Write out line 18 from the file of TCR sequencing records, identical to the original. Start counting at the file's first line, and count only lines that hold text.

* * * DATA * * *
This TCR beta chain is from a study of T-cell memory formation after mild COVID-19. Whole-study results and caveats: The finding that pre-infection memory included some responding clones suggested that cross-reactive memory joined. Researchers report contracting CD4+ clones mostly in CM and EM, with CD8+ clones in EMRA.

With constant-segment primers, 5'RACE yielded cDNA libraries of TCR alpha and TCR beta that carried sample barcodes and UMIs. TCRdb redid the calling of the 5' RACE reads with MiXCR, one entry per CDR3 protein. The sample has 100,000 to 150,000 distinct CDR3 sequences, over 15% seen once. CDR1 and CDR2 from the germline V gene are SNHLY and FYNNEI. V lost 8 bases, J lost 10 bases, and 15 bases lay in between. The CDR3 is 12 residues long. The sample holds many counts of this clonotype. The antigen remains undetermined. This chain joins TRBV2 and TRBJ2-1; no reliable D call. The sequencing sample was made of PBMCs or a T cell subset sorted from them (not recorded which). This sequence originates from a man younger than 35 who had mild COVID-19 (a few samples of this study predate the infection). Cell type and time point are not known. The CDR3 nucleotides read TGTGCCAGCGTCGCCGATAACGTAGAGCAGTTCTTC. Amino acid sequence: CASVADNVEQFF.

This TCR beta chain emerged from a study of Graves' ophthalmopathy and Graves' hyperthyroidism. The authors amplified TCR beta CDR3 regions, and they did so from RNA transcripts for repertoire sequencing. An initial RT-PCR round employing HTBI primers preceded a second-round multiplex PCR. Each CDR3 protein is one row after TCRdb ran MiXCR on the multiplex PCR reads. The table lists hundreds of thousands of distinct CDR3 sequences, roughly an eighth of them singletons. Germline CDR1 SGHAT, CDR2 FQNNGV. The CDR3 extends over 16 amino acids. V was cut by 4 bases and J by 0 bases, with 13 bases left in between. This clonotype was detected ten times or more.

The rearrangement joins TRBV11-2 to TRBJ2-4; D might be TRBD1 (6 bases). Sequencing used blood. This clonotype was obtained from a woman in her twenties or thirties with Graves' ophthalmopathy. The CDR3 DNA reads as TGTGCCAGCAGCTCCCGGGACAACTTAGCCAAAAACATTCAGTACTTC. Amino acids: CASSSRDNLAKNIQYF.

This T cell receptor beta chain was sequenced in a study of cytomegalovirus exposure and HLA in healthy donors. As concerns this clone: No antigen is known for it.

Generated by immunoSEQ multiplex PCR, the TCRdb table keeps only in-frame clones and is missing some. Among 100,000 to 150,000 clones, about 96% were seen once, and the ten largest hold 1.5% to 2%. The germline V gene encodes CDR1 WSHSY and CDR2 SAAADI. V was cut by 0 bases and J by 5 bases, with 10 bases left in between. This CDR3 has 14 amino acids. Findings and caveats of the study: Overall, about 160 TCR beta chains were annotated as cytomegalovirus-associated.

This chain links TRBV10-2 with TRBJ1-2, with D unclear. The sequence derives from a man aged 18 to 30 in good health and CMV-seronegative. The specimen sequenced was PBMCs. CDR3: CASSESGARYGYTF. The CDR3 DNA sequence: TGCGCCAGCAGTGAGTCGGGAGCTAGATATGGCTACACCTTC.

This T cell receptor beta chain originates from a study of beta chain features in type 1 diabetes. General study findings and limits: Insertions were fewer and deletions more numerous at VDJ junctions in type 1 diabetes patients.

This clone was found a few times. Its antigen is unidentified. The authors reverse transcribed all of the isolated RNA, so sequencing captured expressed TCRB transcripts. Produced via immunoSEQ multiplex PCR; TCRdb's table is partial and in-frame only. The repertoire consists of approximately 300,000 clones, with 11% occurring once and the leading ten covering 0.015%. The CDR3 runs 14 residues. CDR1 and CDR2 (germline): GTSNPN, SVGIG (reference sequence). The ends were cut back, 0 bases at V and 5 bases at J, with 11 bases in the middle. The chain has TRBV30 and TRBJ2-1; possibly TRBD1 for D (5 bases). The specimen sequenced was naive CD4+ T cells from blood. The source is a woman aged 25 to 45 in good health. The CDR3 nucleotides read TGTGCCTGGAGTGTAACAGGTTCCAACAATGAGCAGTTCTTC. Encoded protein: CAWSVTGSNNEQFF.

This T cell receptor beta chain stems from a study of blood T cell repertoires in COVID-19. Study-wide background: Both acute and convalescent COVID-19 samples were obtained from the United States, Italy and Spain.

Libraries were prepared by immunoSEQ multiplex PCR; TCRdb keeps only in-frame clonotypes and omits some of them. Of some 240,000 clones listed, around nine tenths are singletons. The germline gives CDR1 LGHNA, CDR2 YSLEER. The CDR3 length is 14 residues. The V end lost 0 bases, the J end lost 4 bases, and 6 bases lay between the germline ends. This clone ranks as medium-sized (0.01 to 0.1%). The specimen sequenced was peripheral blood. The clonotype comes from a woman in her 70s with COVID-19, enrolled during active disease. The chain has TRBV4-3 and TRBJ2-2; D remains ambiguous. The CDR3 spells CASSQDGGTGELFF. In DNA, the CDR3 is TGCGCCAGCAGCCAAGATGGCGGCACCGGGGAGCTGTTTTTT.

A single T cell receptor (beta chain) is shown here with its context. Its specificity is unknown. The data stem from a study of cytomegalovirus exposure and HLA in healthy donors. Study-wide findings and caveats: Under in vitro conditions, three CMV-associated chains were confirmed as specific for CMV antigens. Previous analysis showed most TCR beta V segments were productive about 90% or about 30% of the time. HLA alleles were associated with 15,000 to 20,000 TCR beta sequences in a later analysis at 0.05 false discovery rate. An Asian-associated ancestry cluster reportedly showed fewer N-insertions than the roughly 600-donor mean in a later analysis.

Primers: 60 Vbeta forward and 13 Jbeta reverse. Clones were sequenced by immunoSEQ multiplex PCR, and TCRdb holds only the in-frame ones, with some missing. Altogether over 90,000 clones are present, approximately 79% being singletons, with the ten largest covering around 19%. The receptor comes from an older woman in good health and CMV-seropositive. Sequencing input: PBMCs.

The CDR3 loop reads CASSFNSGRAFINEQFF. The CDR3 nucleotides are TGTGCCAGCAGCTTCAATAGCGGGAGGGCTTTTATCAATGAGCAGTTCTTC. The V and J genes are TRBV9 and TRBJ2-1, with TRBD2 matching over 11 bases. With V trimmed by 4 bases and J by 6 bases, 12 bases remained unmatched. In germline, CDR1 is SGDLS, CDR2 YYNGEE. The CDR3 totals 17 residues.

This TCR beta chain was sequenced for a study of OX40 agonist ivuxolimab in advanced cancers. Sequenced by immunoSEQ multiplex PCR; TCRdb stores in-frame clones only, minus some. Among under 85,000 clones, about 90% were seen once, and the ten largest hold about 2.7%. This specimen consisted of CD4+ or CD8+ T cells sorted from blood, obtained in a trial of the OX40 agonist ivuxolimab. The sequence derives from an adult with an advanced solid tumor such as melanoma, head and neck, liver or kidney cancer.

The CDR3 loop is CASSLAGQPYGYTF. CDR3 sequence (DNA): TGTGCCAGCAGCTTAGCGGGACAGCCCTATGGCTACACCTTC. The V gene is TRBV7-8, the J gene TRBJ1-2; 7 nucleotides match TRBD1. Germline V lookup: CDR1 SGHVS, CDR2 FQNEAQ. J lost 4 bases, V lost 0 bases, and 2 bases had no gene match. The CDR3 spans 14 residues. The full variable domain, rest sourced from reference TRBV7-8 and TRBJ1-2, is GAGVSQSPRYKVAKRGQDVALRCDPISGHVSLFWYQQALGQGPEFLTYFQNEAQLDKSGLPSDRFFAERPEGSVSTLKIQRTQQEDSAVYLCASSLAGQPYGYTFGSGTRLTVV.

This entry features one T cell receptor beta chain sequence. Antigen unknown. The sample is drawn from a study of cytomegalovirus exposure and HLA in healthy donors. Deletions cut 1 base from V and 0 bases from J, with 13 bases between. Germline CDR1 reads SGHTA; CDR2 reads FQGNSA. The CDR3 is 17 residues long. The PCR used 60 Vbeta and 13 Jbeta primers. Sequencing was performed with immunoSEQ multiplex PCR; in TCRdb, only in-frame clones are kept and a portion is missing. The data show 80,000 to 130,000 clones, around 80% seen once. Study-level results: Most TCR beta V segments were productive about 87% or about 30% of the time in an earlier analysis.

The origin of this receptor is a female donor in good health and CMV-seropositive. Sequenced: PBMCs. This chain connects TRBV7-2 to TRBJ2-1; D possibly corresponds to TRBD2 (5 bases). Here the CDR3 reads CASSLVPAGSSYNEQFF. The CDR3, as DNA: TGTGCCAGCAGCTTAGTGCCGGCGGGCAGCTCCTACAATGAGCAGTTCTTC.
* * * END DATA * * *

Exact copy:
The origin of this receptor is a female donor in good health and CMV-seropositive. Sequenced: PBMCs. This chain connects TRBV7-2 to TRBJ2-1; D possibly corresponds to TRBD2 (5 bases). Here the CDR3 reads CASSLVPAGSSYNEQFF. The CDR3, as DNA: TGTGCCAGCAGCTTAGTGCCGGCGGGCAGCTCCTACAATGAGCAGTTCTTC.